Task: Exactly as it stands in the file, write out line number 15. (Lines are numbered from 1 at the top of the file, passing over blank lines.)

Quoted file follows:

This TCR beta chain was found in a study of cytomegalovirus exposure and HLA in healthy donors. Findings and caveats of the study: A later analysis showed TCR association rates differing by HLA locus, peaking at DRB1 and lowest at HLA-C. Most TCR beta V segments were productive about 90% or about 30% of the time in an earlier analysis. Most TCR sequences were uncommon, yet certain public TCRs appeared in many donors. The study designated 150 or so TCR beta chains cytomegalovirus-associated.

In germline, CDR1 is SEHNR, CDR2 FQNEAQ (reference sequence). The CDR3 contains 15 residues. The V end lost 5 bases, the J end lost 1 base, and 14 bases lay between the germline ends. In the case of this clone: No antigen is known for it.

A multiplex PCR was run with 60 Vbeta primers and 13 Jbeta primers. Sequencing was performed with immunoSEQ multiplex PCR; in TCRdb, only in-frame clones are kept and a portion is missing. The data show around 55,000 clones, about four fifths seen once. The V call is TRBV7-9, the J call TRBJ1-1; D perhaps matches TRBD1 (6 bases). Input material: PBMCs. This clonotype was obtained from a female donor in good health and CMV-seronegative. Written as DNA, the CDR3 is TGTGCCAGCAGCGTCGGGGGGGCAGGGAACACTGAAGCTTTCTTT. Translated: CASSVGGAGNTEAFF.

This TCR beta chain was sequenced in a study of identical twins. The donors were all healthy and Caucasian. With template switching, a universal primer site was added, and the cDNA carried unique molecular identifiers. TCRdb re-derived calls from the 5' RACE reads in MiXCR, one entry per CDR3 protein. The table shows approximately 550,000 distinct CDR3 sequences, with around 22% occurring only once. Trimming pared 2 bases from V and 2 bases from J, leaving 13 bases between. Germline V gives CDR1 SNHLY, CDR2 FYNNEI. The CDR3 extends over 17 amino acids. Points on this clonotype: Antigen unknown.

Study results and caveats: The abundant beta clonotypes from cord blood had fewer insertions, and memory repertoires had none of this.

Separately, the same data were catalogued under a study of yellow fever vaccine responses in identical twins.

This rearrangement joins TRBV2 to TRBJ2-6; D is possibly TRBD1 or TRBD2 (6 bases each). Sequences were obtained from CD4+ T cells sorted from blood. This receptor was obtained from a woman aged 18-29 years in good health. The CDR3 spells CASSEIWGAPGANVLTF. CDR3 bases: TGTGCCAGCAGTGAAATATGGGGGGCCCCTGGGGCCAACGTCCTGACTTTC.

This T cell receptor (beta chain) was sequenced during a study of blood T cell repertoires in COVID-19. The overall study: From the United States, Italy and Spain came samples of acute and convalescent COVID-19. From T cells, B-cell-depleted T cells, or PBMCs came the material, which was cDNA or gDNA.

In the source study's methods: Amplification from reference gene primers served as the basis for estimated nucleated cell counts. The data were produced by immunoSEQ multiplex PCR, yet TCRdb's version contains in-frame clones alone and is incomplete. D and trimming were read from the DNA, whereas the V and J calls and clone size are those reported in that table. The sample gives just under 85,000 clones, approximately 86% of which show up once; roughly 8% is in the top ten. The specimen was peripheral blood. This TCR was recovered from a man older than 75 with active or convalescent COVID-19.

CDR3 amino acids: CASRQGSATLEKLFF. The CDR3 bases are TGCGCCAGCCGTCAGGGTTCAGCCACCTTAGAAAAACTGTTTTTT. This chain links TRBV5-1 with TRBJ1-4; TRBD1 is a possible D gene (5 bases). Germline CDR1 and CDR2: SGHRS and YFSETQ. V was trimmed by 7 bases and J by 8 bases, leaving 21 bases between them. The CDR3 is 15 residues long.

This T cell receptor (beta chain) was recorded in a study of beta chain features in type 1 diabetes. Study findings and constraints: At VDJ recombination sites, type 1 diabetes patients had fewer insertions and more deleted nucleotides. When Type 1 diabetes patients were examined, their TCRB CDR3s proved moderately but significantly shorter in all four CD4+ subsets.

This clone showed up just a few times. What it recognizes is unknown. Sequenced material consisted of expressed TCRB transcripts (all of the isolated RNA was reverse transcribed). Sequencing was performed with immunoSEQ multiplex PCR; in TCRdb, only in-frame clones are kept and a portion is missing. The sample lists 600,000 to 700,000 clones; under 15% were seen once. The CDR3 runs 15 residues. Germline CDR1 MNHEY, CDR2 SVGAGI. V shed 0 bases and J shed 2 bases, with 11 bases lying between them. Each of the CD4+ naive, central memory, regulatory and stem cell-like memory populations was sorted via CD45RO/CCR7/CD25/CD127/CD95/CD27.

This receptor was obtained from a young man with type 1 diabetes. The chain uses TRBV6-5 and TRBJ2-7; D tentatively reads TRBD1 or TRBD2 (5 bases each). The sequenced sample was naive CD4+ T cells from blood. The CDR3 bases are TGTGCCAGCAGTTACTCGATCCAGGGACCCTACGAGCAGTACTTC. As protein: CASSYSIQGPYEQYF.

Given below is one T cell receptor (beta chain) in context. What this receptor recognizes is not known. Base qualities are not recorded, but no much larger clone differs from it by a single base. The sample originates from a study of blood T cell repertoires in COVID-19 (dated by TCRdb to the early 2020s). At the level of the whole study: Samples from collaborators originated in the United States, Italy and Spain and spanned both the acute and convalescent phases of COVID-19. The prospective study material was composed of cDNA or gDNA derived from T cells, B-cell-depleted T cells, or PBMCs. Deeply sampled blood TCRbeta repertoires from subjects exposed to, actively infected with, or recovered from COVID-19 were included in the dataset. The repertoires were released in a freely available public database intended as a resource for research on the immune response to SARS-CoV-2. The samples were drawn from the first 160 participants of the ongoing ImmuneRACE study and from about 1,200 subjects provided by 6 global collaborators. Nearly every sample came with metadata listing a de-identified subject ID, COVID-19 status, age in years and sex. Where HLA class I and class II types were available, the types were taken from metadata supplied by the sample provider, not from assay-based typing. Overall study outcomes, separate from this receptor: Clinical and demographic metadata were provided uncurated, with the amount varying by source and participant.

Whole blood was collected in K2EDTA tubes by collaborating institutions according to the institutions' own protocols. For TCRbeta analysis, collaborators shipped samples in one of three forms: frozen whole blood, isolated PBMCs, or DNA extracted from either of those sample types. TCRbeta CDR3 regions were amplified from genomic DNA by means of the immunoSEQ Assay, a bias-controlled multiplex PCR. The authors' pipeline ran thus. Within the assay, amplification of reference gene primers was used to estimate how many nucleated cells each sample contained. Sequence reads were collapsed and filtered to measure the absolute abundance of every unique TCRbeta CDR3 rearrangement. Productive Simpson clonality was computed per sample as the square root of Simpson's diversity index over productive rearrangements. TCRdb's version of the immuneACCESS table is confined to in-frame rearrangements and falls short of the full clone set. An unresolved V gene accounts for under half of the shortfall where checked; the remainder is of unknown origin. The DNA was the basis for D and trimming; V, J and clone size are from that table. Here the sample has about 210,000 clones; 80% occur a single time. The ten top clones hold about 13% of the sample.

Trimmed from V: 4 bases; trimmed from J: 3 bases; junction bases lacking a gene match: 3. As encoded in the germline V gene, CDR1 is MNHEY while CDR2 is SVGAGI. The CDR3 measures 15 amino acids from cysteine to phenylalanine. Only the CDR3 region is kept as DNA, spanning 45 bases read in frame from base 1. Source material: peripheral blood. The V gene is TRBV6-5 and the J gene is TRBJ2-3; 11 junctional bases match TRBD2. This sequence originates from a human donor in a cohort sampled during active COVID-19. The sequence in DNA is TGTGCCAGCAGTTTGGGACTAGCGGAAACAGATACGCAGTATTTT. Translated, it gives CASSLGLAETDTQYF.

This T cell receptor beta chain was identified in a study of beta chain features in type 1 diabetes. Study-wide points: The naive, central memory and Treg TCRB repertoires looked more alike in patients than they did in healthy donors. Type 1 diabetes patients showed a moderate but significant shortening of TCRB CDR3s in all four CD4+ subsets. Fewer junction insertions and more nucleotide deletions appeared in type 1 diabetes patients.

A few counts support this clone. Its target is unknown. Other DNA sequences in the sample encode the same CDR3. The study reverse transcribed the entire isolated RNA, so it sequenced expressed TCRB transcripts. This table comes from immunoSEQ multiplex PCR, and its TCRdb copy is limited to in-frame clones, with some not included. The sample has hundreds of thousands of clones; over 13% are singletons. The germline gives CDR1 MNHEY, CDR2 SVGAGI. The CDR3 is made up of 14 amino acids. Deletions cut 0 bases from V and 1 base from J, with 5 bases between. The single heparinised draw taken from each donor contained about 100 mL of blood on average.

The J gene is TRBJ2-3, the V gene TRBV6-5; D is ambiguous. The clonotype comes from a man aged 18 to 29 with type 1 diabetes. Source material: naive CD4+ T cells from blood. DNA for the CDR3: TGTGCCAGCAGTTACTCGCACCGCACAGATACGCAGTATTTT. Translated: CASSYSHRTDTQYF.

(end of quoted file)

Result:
Whole blood was collected in K2EDTA tubes by collaborating institutions according to the institutions' own protocols. For TCRbeta analysis, collaborators shipped samples in one of three forms: frozen whole blood, isolated PBMCs, or DNA extracted from either of those sample types. TCRbeta CDR3 regions were amplified from genomic DNA by means of the immunoSEQ Assay, a bias-controlled multiplex PCR. The authors' pipeline ran thus. Within the assay, amplification of reference gene primers was used to estimate how many nucleated cells each sample contained. Sequence reads were collapsed and filtered to measure the absolute abundance of every unique TCRbeta CDR3 rearrangement. Productive Simpson clonality was computed per sample as the square root of Simpson's diversity index over productive rearrangements. TCRdb's version of the immuneACCESS table is confined to in-frame rearrangements and falls short of the full clone set. An unresolved V gene accounts for under half of the shortfall where checked; the remainder is of unknown origin. The DNA was the basis for D and trimming; V, J and clone size are from that table. Here the sample has about 210,000 clones; 80% occur a single time. The ten top clones hold about 13% of the sample.